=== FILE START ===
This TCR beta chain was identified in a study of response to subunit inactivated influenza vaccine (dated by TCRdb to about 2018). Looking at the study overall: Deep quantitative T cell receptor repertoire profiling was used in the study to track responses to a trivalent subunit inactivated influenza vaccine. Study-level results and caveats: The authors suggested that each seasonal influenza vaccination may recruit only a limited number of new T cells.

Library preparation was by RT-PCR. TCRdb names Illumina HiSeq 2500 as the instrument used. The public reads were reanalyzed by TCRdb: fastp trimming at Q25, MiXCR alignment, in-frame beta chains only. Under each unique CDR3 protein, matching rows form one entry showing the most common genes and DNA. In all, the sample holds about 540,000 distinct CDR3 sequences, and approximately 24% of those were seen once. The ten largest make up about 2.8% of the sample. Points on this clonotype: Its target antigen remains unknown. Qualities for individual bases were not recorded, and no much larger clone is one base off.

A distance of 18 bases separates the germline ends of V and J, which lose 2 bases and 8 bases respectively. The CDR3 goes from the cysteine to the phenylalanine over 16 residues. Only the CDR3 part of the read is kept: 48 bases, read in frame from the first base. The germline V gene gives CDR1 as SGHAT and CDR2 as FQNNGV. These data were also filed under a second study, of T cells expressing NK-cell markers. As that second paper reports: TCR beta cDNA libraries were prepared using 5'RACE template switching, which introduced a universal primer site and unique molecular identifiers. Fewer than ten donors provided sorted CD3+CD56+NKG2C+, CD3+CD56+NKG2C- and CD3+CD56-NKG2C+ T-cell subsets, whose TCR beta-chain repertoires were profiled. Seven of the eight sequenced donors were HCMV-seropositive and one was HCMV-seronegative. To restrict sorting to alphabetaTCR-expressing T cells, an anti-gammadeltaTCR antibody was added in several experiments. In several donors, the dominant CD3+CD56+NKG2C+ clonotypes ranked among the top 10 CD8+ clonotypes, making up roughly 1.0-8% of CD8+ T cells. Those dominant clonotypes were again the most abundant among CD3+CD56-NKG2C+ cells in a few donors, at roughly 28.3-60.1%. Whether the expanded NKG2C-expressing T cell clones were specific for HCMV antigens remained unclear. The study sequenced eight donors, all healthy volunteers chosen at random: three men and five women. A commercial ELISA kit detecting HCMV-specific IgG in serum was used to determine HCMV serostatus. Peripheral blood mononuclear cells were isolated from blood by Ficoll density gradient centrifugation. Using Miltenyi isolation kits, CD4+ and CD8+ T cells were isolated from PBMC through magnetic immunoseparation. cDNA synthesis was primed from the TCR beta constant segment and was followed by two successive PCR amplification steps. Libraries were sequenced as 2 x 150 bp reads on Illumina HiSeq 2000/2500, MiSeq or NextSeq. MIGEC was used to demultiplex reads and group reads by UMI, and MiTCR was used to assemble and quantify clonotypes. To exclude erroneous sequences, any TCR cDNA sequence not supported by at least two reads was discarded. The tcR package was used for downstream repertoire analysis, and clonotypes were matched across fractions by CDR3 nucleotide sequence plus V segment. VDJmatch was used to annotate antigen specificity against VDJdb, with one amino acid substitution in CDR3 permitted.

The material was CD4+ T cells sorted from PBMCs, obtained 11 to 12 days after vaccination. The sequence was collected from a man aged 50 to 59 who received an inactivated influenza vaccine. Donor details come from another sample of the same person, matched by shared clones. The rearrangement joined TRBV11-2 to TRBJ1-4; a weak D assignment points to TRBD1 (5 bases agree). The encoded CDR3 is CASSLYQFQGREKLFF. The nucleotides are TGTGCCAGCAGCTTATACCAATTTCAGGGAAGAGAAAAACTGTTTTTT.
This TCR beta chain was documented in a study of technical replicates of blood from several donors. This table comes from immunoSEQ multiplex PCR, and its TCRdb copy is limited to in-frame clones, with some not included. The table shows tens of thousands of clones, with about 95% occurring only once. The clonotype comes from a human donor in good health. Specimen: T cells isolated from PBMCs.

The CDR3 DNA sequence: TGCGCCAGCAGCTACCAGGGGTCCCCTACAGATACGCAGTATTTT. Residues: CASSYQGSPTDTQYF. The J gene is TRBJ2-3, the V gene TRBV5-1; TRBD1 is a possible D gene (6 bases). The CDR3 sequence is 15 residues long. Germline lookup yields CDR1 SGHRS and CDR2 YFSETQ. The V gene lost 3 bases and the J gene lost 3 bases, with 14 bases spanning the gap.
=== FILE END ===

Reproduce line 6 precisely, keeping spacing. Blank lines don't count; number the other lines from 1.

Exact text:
The CDR3 DNA sequence: TGCGCCAGCAGCTACCAGGGGTCCCCTACAGATACGCAGTATTTT. Residues: CASSYQGSPTDTQYF. The J gene is TRBJ2-3, the V gene TRBV5-1; TRBD1 is a possible D gene (6 bases). The CDR3 sequence is 15 residues long. Germline lookup yields CDR1 SGHRS and CDR2 YFSETQ. The V gene lost 3 bases and the J gene lost 3 bases, with 14 bases spanning the gap.